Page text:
PROBY, William Allen, Lord Proby (1779-1804).
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Family and Education
Lt. RN 1796, cdr. 1796, capt. 1798.
Proby’s naval career was enlivened in March 1800 by a mutiny on board the frigate under his command, which was put into Brest by the crew. He was taken prisoner by the French, but released later in the year. Early in 1801 he unsuccessfully contested a vacancy for Wicklow, where his father, abroad as envoy to Berlin, had a subordinate interest. Later in the year Lord Carysfort became ‘very uneasy’ at Proby’s situation, fearing that he might be ‘still some time without a ship, and is too inexperienced not to get into scrapes if he remains without control on shore’. Proby’s uncle, Thomas Grenville*, ascribed Carysfort’s anxieties more specifically to the fact that ‘in the ardour of Lord Proby’s matrimonial pursuits, he seems to have done less of his father’s business than of his own’ and concurred in ‘wishing that Lord St. Vincent may terminate this embarrassment by giving him a tight frigate, instead of leaving him to provide himself with a pretty wife’. At the 1802 general election Carysfort solicited government support for Proby in Wicklow, but Addington was lukewarm, owing to Carysfort’s connexion with Lord Grenville, and Proby declined to stand. He was provided with a seat by his uncle, Lord Buckingham, for his pocket borough of Buckingham.1
Proby, who took his seat on the opposition benches with the rest of the Grenvillites, condemned as ‘unjust and unwise’ recent dismissals of dockyard employees, 2 Dec. 1802, but moderated his criticism, 18 Dec., and emphasized that ‘it had never been his intention to impute any underhand practices’ to St. Vincent. After spending the winter of 1803 on active service in command of the frigate Amelia, he participated in the general attack on Addington’s ministry in March and April 1804 and spoke against the Irish militia offer bill, 13 Apr.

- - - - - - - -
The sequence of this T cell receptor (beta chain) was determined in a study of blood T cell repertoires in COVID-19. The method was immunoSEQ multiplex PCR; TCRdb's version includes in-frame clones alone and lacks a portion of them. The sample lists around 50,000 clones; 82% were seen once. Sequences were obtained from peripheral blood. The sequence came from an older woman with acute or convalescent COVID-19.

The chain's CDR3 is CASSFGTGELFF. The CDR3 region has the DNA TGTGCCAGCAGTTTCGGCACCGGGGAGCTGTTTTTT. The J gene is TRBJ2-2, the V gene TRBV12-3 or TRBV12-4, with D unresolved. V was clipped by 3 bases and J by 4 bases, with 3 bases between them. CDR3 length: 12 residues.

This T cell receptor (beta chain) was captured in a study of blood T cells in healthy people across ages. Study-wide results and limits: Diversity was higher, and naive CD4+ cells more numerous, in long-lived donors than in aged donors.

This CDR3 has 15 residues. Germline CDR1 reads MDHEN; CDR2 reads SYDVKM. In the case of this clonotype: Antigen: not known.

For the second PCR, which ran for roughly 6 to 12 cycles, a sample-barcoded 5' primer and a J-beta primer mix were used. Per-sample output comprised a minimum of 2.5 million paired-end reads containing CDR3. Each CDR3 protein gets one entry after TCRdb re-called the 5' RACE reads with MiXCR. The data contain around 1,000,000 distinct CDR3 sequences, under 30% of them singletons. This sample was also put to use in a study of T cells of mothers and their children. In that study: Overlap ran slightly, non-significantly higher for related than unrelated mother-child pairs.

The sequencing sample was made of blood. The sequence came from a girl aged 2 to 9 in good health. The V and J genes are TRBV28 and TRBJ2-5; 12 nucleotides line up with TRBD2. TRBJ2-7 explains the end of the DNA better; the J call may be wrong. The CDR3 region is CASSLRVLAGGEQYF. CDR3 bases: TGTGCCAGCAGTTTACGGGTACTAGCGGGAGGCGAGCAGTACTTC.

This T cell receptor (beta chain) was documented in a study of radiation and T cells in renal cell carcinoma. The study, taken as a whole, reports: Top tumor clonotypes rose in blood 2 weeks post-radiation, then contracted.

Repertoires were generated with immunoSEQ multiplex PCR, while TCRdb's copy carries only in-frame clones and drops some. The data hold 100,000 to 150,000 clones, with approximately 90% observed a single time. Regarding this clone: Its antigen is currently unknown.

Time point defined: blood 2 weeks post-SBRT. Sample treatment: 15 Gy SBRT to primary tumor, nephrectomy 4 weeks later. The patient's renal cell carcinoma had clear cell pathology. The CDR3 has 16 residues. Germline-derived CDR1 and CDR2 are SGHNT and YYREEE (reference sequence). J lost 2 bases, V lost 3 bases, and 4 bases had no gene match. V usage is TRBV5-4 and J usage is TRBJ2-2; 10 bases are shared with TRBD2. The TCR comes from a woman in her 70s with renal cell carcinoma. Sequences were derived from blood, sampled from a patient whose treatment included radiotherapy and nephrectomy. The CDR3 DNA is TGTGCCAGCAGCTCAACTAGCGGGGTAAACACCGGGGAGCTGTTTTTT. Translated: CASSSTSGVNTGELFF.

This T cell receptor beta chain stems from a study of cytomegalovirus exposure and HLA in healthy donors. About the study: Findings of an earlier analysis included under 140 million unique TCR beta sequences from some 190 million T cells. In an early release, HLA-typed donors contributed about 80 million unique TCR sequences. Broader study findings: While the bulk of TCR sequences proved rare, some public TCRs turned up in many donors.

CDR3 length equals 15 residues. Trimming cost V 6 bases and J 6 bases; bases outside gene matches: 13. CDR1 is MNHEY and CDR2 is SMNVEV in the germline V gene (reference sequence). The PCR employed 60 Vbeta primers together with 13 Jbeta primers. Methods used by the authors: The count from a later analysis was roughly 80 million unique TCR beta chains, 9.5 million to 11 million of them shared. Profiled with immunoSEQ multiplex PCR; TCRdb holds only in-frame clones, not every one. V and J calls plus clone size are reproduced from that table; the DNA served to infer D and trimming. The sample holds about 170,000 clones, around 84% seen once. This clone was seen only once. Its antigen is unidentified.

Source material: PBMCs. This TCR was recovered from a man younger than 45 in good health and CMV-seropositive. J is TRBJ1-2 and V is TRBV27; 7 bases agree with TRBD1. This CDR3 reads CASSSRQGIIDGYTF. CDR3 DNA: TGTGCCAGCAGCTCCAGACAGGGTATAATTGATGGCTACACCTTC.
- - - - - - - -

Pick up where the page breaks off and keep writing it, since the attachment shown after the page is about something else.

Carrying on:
Shortly afterwards he was ordered to West Indian waters, and he died of yellow fever at Surinam on 6 Aug. 1804. Buckingham was convinced that his transfer from the North Sea to the tropics, ‘where it was morally certain that he must perish’, was an act of ‘vindictive and diabolical revenge taken by the late Admiralty’ for Proby’s vote for Pitt’s motion for an inquiry into naval strength, 15 Mar. 1804. Proby’s cousin, Charles Williams Wynn*, wrote of him:
He had all the warmth of feeling of his father and his manners were peculiarly amiable and pleasing. He had worn off a little of that spirit of the martinet ... which his education under Lord St. Vincent had taught him and he bid fair to have done credit to his family and to his country.2